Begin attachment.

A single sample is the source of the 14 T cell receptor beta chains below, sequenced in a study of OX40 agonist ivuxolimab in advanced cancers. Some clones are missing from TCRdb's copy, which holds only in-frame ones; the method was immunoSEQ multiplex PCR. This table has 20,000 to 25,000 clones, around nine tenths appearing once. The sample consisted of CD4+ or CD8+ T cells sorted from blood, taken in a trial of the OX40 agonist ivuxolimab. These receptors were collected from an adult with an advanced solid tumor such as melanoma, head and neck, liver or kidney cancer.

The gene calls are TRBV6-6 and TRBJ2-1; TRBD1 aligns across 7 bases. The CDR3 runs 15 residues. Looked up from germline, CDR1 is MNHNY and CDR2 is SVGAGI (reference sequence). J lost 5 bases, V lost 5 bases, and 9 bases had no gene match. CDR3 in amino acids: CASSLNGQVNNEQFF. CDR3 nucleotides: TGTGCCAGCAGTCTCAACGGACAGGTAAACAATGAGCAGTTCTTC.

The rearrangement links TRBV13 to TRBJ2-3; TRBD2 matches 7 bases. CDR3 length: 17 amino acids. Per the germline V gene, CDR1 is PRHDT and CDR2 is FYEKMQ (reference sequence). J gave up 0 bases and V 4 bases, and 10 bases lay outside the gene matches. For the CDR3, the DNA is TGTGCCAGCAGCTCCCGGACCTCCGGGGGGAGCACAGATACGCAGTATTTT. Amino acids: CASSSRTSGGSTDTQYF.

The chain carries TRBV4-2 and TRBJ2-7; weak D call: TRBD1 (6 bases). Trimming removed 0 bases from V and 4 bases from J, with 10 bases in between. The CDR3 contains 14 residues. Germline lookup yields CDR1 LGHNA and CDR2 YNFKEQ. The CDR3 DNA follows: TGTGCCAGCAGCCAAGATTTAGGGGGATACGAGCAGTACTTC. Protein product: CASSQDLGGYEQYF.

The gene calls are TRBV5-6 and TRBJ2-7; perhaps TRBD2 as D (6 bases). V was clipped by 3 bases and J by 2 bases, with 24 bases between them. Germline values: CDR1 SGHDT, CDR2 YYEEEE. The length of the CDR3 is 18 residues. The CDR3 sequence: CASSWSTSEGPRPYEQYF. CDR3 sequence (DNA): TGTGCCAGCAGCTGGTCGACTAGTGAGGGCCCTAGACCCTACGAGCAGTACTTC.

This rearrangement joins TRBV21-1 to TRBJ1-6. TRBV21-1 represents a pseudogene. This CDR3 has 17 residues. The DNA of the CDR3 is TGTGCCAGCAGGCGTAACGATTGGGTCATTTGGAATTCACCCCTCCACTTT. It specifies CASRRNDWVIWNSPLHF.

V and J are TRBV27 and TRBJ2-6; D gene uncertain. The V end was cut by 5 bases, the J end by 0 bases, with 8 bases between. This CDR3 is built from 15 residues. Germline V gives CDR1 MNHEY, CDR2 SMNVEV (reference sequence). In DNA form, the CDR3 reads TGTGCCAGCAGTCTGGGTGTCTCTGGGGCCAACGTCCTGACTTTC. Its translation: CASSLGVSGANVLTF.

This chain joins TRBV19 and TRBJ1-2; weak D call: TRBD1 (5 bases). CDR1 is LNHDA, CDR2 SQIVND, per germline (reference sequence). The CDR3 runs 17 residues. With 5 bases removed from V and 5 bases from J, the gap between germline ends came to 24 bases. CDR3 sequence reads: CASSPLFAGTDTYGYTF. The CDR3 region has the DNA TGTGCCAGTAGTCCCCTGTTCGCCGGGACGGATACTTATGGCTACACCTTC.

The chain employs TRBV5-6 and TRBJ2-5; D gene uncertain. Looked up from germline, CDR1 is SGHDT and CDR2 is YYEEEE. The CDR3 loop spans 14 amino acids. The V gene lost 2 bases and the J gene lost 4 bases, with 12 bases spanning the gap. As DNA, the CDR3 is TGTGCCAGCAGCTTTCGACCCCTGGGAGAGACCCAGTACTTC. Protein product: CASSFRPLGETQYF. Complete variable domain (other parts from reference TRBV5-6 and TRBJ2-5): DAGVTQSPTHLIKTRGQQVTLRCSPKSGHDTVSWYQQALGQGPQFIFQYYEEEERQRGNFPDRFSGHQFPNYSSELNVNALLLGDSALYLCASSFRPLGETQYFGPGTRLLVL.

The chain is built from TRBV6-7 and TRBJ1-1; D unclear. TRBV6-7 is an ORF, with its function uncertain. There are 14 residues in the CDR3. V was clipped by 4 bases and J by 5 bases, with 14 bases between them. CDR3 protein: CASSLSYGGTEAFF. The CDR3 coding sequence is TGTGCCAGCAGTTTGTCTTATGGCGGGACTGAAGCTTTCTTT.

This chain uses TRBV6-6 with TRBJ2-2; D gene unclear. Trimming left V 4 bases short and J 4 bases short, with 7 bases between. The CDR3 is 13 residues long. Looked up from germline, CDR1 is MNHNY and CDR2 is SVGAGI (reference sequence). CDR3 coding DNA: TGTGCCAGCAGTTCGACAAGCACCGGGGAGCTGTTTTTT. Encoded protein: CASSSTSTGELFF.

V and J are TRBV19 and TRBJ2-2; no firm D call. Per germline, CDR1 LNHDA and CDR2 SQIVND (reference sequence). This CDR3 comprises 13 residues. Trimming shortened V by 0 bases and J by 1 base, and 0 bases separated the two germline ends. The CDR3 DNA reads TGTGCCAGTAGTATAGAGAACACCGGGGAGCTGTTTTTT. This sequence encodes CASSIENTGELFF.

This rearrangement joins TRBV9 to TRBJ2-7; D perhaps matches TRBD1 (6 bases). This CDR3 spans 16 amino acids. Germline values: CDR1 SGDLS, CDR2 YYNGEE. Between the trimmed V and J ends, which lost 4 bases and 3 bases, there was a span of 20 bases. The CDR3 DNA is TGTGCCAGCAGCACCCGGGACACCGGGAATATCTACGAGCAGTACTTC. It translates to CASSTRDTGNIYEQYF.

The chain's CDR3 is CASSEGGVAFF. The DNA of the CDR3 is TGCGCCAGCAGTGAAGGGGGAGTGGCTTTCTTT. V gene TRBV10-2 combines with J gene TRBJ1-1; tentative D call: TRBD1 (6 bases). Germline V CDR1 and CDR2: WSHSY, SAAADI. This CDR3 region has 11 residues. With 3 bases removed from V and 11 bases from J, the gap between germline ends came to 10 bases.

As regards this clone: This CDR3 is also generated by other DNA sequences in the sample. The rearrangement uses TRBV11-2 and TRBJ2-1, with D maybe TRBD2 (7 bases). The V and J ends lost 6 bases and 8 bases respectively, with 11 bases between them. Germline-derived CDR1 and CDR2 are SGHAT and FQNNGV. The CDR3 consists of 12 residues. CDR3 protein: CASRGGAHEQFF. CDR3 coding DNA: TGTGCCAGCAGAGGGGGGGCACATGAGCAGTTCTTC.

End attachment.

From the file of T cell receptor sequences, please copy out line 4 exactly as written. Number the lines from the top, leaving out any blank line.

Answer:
The chain carries TRBV4-2 and TRBJ2-7; weak D call: TRBD1 (6 bases). Trimming removed 0 bases from V and 4 bases from J, with 10 bases in between. The CDR3 contains 14 residues. Germline lookup yields CDR1 LGHNA and CDR2 YNFKEQ. The CDR3 DNA follows: TGTGCCAGCAGCCAAGATTTAGGGGGATACGAGCAGTACTTC. Protein product: CASSQDLGGYEQYF.